Last weekend I was out on a hike, and I saw this lonely looking phone box in a village. It evoked in me the sense that we have to stay connected. Moreover, how it’s important to make the time to chat with one another.
I’m going through my phone contacts and making a list of people that I haven’t spoken to for a while. It’d be good to catch up.
Sometimes life just takes over and people move on – it’s a natural occurence in life. It’s also natural (and important) that we want to reconnect. Going through the names on my phone filled me with memories of times with specific people, and that filled me with joy.
The pandemic may have robbed us of certain things, but one thing that seeing that red phone box reminded me of is the importance of being there for one another, and to listen.
Reaching out to a family member, friend (old or new) or a stranger really can have a positive impact for everybody involved.
Wherever you are in the world, I hope you have a great weekend with the people you love. (And give an old friend a call too).
A few months back, I was looking at a map of the UK trying to work out where to go on a new adventure. I became drawn to Northumberland. I’d visited its neighbours – Cumbria to the west and Yorkshire to the south – a number of times before, and enjoyed those experiences immensely. But, in Northumberland, here was a whole chunk of county that I’d completely overlooked.
I decided to do a bit of research and found out that the county was home to England’s largest and least visited national park. Those facts alone made the idea of visiting there more intriguing to me. So, before I had a chance to rationalise what I was doing, I booked myself a reasonably priced hotel and train journey to go and explore.
I had plans to explore the whole county in six days, but as soon as I got there I knew that I’d need longer. So, this is the first leg of my tour of Northumberland. What follows is the highlights of a four day trek across the southern portion of the county.
Day 1 – Hadrian’s Wall (Steel Rigg and Peel Cragg Circular Walk
This was a lovely seven mile walk that involved some short but stiff climbs along one of the most popular stretches of Hadrian’s Wall. The above photo is of the Sycamore Gap, which is the most photographed image along the wall. The cliff faces rose up so high at some points that I couldn’t see beyond them – it truly felt like I was standing on the edge of the world!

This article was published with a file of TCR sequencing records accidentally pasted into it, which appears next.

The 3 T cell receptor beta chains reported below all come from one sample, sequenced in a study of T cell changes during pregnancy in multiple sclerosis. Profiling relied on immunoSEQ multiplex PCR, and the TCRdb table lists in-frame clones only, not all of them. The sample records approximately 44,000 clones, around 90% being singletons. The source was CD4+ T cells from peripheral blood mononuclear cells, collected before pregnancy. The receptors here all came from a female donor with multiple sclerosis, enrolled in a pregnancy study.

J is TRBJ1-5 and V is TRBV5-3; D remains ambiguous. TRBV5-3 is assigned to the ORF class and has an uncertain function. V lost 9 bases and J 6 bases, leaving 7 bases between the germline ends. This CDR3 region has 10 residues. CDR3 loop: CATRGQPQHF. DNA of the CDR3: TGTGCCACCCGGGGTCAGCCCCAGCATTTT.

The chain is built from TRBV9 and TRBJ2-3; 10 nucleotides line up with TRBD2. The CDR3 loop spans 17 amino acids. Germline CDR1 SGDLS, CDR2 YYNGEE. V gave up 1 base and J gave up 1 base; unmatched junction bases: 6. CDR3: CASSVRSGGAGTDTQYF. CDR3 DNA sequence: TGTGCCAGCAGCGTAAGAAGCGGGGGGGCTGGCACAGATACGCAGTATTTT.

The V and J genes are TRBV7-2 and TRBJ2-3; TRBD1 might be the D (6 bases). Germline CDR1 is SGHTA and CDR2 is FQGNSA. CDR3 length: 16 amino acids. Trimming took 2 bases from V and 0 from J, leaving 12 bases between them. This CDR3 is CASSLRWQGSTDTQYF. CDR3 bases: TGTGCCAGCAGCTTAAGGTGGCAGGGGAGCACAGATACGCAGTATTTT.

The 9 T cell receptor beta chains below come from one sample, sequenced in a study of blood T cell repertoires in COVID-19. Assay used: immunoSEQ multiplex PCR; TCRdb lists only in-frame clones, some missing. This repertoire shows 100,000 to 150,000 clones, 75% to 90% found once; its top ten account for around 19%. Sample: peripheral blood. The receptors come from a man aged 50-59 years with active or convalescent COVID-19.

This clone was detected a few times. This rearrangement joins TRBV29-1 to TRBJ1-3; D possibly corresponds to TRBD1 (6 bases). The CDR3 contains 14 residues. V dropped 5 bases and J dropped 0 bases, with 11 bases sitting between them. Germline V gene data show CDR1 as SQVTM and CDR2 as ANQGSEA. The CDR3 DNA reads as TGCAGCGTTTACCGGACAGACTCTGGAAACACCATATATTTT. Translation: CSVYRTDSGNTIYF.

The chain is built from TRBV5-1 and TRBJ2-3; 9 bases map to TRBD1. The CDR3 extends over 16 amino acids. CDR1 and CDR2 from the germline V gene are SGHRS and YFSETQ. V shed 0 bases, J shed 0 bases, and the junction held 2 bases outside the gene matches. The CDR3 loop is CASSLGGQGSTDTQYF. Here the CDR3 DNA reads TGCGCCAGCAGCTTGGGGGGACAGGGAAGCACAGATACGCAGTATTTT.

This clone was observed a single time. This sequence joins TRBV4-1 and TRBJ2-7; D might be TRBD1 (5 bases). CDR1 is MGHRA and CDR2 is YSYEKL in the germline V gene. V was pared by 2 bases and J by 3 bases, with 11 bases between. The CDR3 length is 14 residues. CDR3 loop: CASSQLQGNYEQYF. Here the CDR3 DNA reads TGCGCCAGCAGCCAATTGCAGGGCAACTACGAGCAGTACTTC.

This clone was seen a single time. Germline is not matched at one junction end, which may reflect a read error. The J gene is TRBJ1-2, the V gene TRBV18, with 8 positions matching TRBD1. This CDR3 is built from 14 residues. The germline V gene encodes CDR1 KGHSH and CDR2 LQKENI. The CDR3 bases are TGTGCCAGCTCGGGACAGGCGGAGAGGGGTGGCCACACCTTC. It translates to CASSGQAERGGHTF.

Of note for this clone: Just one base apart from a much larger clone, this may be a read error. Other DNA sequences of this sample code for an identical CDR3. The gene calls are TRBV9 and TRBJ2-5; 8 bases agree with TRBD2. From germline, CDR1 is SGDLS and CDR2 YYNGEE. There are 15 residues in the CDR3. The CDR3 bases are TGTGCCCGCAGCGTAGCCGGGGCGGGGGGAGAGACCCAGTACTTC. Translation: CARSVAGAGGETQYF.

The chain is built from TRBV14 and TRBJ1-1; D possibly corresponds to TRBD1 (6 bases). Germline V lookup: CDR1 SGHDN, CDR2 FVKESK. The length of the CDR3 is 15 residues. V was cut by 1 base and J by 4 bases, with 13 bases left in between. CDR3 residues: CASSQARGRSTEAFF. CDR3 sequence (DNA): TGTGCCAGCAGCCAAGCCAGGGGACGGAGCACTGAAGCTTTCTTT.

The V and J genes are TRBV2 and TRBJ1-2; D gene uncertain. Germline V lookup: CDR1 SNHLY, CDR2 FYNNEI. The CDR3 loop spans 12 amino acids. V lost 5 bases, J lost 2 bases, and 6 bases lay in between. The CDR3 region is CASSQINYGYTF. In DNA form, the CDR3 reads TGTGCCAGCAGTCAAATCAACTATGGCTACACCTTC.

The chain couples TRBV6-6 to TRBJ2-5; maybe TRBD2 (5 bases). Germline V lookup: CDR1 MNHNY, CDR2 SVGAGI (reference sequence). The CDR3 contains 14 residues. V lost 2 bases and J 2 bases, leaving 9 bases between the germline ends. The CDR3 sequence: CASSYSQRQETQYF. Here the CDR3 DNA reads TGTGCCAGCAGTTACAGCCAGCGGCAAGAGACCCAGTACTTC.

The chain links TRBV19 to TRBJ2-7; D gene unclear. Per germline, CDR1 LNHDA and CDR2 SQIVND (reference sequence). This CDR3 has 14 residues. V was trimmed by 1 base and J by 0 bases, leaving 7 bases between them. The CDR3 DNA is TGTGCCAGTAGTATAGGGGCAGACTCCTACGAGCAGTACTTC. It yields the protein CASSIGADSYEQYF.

Day 2 – Corbridge
Corbridge was the most northerly town of the Roman Empire, so its economic, cultural and historic importance is worthy of note. The village itself today is a charming place to visit with its sandstone buildings, impressive church and tower (where you can stop and have a pint) and abundance of coffee shops. If I had more time, then I’d have loved to have done a river walk. I had a cracking three course Italian lunch for just £8.95 as well!
Day 3 – Allendale, North Pennines
Allendale was one of the remotest parts of England I’ve ever visited. The thirty minute bus journey took us deep into the countryside to this village that was surrounded by rolling hills on all sides. I walked a stretch of the river and climbed hills. I spotted nineteenth century farm machinery, fat hens freely grazing across cottage gardens and some truly magical riverside spots like the one above. Then, I ambled back to the village and noticed that Dr Who had popped in…
Day 4 – Back At Hadrian’s Wall
On this last day, I did a seven mile walk that started at the majestic Cawfield Quarry. It’s well worth a moment of anybody’s time to pause by the lake. This stretch of Hadrian’s Wall provided me with some heart-stopping views across the open landscape. I dropped down into the valley, and I was truly the only person in this expanse. On this clear blue day it felt so good to be alive.
I’ve only scratched at the surface of Northumberland. Whilst I haven’t talked about the history or culture of this area in any great detail, I hope you see that by seeing the natural beauty of the places featured that this county is well worth a visit. It’s a county that I want to return to many times: there’s still a great coastline, acres and acres of forest and the Cheviot Hills to explore.
Have you been to Northumberland? What did you make of it?